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Amtrak’s call center workforce deserves better

(Source: Statement by Larry I. Willis, President of the AFL-CIO’s Transportation Trades Department, December 13, 2018)

WASHINGTON, D.C. — Amtrak should be proud to have such a dedicated workforce. Day in and day out, the carrier’s frontline workers provide high-quality customer service to passengers across the country. And, year after year, Amtrak employees and their unions have walked the halls of Congress, advocating for the carrier and helping to secure the federal support Amtrak needs and deserves.

But yesterday, instead of standing with Amtrak to help grow passenger rail in this country, Amtrak employees in Riverside, California — along with politicians and local activists — had something more pressing to attend to. They took to the streets in front of City Hall to defend their jobs. You see, last month, Amtrak announced it was closing its call center in Riverside — and effectively eliminating 550 jobs in January.

Amtrak claims the decision was made because of decreased call volumes, but the carrier’s actions paint a different picture, and one that leaves more questions than answers.

In the months leading up to the announcement to close its Riverside call center, Amtrak shifted its resources to an overflow call center in Florida. Instead of being directly employed by Amtrak, the workers in Florida are employed by Teleperformance, a non-union company that pays half of what Riverside workers earn with no health and pension benefits. Some of Amtrak’s Riverside employees were asked by the company to train workers in Florida. When Riverside workers and their union raised questions about fair competition and outsourcing, they were told they had nothing to worry about.

The blows don’t end there. Amtrak says it is offering its Riverside employees the chance to relocate to another call center in Philadelphia, but Riverside employees have been given just six short weeks to make serious decisions about their futures – and in the middle of the holidays. These are men and women who, because of the living wages and decent benefits secured by a union contract, are raising families in Riverside. They have houses with mortgages, children in school, and elderly relatives to care for. Picking up and moving across the country just isn’t that simple.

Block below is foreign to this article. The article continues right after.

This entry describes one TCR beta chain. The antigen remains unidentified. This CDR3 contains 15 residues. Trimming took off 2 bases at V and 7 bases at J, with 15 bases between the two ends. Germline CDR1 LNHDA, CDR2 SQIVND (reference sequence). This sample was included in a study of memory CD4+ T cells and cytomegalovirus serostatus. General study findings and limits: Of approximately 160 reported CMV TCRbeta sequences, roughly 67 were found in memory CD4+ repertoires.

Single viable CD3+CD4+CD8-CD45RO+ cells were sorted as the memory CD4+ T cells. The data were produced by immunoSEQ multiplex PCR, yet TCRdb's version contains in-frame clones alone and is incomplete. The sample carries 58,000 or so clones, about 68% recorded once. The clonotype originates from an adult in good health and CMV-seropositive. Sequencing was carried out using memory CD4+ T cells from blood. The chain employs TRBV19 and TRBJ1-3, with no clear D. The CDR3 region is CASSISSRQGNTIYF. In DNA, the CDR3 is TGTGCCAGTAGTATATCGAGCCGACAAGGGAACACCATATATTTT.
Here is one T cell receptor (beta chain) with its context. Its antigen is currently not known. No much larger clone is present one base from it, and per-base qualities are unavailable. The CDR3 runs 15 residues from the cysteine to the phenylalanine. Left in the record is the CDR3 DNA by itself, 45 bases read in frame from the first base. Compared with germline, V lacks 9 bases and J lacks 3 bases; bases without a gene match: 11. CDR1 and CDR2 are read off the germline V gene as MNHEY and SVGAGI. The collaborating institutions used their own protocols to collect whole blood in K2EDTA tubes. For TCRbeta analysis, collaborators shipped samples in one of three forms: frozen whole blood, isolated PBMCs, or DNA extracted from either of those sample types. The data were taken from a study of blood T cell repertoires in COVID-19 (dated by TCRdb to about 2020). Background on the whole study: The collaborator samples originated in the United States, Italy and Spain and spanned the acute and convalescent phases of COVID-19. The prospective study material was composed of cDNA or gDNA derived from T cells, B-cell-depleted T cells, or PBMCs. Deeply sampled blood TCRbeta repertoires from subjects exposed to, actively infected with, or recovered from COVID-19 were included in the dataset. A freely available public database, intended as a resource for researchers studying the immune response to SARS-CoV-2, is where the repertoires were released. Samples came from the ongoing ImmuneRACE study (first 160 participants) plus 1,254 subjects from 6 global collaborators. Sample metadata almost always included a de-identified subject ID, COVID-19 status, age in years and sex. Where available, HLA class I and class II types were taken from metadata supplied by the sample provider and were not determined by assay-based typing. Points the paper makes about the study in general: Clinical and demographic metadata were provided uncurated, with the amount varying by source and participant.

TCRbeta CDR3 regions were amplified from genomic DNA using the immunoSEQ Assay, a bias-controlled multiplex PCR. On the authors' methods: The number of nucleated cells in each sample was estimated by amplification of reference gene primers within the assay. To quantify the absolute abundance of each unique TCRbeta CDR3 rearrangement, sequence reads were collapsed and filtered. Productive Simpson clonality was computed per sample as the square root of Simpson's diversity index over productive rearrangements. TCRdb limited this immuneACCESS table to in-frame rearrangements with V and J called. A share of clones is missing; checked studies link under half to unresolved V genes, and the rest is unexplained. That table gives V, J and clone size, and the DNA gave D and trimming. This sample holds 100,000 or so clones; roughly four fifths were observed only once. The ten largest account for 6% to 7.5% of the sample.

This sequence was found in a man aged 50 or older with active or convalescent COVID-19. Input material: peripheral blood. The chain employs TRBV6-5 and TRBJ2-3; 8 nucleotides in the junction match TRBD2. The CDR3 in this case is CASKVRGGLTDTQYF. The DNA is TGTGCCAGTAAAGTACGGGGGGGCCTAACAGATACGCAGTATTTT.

The successes Amtrak has enjoyed — including record ridership, overwhelming public support, and increased revenue at the fare box — would not be possible without the thousands of dedicated employees who ensure customers are happy and operations run smoothly. From dispatchers, conductors, and call center workers to ticket agents and on-board food and beverage personnel, Amtrak’s dedicated employees have stuck with the carrier through thick and thin. When resources have been limited and funding uncertain, Amtrak’s workforce has gotten the job done, ensuring passengers reach their destinations safely and comfortably.

Unfortunately, this isn’t the first time Amtrak has pursued strategies that resulted in job cuts and reduced service for customers. Earlier this year, the carrier laid off ticket agents and closed dozens of ticket countersacross the country. Months later, Amtrak eliminated dining-car service on some of its most popular long-distance trains, the Capitol Limited and Lake Shore Limited, further slashing jobs and threatening the future of those lines. And we know that food service operations throughout the Amtrak system might be next on the outsourcing list.

Amtrak may claim its decisions are based on numbers, but it sure looks like this carrier is trying to undermine unions and outsource good jobs to low-wage workers. Frankly, Amtrak’s workforce deserves better.

Riverside call center workers have provided quality customer service to Amtrak’s growing customer base for 25 years, contributing to the carrier’s success, and providing a level of service Amtrak’s customers have come to know and rely on. One of Amtrak’s own Riverside call center workers said it best when he wrote, “We’ve given our all to Amtrak. Isn’t it time Amtrak give us a little respect, dignity, and transparency in return?”

Friday, December 14, 2018

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